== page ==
The 1st of September marks the anniversary of the opening of the major stage of Libya's Great Man-Made River Project. This incredibly huge and successful water scheme is virtually unknown in the West, yet it rivals and even surpasses all our greatest development projects. The leader of the so-called advanced countries, the United States of America cannot bring itself to acknowledge Libya's Great Man-Made River. The West refuses to recognize that a small country, with a population no more than four million, can construct anything so large without borrowing a single cent from the international banks.

Ok so what do you think the US wants with the Water System? The river project has been completed. No money has been borrowed. So what can be done now? Wage a war and destroy the river system and rebuild or refinance by borrowing money from the world bank?
edit on 21-3-2011 by hp1229 because: (no reason given)



posted on Mar, 21 2011 @ 02:45 PM
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There is much to gain by taking on Qaddalfi. By removing him, the US, and allies can implement there own methods of extraction of oil. Why pay the regime mass quantities of money for that commodity, when you can take it by force for a fraction of the cost, then turn around and refine the product, and sell it for an ungodly amount of profitable return. The only reason to be in the oil rich countries, is for ..gee ..let me guess?? Oil perhaps?



posted on Mar, 21 2011 @ 02:46 PM
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From some reports, Libya produces about 1% of the worlds oil. Not a crippling amount, but still sizable. While a military invasion may only take a few weeks from a wester alliance, conflict will be ongoing for many years. With no remaining political structure it is up to the new force to decide on matters of governance, including oil contracts. With American bases in 140 or so countries it is standard practice that they will be sticking around once there. With the term 'no fly zone' getting twisted into 'bombing run' it is expected that the next phase of 'peace keepers' is actually the 'invasion force'.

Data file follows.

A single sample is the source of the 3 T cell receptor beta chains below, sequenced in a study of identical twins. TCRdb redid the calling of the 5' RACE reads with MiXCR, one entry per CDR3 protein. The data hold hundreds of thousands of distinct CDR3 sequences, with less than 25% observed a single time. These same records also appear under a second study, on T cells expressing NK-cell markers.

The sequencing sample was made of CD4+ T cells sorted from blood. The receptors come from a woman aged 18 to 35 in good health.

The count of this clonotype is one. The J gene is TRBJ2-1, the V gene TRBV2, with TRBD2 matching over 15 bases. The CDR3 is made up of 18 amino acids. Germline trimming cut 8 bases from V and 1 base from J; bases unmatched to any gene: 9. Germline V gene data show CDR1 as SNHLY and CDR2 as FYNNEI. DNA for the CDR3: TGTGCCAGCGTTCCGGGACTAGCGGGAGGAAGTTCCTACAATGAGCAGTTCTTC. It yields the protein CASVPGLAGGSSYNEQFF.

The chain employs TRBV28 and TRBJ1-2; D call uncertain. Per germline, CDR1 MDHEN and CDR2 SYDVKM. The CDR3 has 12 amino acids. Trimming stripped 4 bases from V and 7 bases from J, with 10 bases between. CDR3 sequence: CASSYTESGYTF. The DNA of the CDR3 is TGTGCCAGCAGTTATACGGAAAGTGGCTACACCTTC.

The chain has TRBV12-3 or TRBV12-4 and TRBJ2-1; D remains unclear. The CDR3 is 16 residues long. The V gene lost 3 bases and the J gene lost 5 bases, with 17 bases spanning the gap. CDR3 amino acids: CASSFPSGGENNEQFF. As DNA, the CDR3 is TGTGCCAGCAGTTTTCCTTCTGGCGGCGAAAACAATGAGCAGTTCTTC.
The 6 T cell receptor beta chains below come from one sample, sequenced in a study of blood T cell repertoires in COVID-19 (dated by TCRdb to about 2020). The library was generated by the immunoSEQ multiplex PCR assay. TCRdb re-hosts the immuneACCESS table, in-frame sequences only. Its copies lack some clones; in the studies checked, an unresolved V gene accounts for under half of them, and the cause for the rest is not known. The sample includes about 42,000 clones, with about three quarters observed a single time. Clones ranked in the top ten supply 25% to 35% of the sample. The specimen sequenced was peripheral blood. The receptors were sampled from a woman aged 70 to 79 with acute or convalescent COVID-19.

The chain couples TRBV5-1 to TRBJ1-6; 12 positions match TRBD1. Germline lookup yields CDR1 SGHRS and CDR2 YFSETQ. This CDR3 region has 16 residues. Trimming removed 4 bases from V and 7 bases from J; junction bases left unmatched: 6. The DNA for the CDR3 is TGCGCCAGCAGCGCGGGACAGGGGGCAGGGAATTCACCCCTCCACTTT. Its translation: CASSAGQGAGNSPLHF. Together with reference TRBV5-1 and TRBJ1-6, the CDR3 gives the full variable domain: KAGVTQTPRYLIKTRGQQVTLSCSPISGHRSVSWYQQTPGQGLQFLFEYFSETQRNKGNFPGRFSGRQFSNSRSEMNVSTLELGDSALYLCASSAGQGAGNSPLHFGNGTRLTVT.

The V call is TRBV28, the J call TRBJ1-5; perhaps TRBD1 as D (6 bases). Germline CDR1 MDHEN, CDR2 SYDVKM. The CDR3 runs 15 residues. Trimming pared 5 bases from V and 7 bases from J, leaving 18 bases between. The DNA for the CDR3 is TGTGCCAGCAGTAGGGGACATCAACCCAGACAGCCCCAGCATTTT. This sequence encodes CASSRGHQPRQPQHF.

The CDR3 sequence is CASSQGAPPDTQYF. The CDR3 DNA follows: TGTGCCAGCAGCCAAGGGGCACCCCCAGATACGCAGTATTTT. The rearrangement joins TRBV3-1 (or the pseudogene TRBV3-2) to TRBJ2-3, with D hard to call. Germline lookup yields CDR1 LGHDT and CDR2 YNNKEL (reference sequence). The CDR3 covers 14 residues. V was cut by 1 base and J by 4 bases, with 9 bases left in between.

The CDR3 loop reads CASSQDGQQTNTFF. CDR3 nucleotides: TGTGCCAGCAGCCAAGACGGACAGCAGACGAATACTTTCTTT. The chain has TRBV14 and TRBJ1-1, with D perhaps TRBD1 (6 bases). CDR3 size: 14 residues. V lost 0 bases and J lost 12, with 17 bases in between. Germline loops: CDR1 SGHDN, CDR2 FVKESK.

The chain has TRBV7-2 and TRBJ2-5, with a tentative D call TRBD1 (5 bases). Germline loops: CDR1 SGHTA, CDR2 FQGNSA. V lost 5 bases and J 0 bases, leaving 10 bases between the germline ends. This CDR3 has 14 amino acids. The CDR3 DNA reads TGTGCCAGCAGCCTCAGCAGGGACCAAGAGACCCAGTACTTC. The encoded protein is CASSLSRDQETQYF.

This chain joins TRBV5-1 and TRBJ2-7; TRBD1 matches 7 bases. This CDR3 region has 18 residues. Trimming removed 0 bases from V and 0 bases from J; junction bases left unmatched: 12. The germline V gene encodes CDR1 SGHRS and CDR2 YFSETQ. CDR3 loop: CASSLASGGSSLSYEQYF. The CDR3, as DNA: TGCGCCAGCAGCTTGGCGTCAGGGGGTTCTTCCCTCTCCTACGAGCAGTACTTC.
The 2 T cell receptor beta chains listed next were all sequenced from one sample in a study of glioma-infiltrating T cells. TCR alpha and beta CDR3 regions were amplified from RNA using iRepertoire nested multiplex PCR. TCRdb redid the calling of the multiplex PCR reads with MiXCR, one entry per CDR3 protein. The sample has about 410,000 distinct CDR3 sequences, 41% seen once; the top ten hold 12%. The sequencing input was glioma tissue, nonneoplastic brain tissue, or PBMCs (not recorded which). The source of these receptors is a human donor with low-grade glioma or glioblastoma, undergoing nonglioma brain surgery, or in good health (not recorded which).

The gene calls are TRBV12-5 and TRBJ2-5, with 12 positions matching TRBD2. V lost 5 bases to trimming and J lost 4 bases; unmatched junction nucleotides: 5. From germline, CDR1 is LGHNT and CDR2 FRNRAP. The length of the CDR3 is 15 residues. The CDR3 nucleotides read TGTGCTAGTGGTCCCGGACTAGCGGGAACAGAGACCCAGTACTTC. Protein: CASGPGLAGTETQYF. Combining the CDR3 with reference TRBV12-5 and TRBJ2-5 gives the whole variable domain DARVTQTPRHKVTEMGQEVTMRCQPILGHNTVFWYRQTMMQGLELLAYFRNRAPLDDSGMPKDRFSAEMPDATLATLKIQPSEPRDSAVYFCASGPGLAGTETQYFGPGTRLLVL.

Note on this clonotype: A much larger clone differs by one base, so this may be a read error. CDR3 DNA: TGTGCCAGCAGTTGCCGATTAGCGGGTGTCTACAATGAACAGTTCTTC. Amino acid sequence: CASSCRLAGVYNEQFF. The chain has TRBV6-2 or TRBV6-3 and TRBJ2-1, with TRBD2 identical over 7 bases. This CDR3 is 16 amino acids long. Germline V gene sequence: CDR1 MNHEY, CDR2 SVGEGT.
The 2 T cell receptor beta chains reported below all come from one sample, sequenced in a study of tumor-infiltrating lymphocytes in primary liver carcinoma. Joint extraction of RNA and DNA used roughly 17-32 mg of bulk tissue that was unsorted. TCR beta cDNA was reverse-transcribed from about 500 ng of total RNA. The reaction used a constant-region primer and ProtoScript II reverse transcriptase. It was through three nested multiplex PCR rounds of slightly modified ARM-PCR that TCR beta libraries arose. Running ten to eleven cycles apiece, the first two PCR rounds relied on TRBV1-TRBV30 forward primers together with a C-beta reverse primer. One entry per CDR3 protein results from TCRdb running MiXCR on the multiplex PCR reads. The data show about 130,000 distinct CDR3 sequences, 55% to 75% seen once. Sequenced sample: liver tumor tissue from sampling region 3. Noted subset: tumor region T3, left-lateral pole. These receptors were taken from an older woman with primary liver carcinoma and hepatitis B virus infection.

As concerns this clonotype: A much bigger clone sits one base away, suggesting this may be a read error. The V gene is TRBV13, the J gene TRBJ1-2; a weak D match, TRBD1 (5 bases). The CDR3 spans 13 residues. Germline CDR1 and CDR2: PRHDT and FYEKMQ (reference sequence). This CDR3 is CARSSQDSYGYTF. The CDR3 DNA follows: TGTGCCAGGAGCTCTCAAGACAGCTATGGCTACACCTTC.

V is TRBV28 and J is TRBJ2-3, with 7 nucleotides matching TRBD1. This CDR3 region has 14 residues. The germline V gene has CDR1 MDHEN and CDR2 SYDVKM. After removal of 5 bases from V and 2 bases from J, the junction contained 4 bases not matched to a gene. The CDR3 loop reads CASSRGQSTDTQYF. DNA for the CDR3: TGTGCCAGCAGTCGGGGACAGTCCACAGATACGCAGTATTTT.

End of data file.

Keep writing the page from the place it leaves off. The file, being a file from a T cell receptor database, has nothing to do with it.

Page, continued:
Personally I hope that things do not go this far, but with one of Gaddafi's sons recently killed and his house bombed there is a conceded effort to introduce anarchy into the region. If the western alliance did have a more humanitarian approach to the situation then more diplomatic means would have been undertaken as with Egypt. There is a lot to running a state and to unexpedly remove a leader can get messy. I have failed to see the overriding public will for a legitimate removal of Gaddafi and in fact see overriding public support with his release of 1 million guns to help defend the nation in this current assault.



posted on Mar, 21 2011 @ 02:48 PM
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You probably dont like George Galloway , but he nails it when he says it's about OIL



posted on Mar, 21 2011 @ 02:52 PM
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Knowing that the highest regarded commodity is oil, and knowing that " he " who has the most rules, it would suggest that all major oil suppliers would be a " target " of control. Common sense people....
edit on 21-3-2011 by Whereweheaded because: (no reason given)



posted on Mar, 21 2011 @ 03:02 PM
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Originally posted by woodwardjnr
You probably dont like George Galloway.


You got that right! I LOVE HIM!

We should clone this guy and fill the congress with them!



posted on Mar, 21 2011 @ 03:08 PM
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What does Libya have to do with oil?

Some times you people really make me laugh .

List of countries by proven oil reserves
From Wikipedia, the free encyclopedia


Oil - proved reserves.

This is a list of countries by proven reserves of oil based on The World Factbook as of 1 January 2010.[1] According to CIA definition: